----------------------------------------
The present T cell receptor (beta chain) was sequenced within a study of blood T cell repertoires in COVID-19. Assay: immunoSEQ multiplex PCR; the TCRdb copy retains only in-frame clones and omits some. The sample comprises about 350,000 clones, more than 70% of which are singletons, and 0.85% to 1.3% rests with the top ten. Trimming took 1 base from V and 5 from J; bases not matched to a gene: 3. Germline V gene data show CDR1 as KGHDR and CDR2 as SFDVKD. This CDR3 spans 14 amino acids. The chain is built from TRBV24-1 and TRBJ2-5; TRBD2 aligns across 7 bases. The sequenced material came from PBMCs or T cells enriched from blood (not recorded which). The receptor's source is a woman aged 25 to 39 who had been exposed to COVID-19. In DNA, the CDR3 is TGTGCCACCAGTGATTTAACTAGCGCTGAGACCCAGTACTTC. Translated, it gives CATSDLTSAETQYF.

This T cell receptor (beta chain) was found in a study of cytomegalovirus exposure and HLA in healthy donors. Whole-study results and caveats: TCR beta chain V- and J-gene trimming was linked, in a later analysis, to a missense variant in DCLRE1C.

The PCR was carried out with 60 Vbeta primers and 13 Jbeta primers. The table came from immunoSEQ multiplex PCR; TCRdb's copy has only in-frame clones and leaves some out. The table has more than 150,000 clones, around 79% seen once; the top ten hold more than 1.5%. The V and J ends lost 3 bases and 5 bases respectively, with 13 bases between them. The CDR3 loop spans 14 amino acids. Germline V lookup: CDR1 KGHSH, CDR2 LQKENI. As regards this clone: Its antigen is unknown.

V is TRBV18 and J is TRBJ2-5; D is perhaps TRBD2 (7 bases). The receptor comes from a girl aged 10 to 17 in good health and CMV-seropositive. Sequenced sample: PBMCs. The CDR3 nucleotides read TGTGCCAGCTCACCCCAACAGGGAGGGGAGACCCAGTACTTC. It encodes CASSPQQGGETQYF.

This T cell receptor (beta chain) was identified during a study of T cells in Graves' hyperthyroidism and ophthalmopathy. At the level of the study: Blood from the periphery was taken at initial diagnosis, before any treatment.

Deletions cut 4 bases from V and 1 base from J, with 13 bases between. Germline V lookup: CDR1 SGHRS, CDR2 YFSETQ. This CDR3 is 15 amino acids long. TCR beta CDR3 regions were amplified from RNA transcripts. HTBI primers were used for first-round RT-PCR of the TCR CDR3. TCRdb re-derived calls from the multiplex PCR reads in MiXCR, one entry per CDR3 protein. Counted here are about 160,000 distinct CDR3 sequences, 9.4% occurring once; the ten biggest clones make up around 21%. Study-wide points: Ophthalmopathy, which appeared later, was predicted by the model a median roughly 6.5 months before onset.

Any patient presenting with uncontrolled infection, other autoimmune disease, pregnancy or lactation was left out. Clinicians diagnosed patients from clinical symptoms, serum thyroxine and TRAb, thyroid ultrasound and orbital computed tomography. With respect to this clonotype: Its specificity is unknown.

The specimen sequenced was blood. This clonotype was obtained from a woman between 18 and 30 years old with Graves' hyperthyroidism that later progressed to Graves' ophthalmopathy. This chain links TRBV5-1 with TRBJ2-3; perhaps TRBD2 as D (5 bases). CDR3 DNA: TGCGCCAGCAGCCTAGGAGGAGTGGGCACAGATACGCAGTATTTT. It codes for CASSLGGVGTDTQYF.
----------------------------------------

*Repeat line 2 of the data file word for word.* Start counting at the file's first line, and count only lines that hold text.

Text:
This T cell receptor (beta chain) was found in a study of cytomegalovirus exposure and HLA in healthy donors. Whole-study results and caveats: TCR beta chain V- and J-gene trimming was linked, in a later analysis, to a missense variant in DCLRE1C.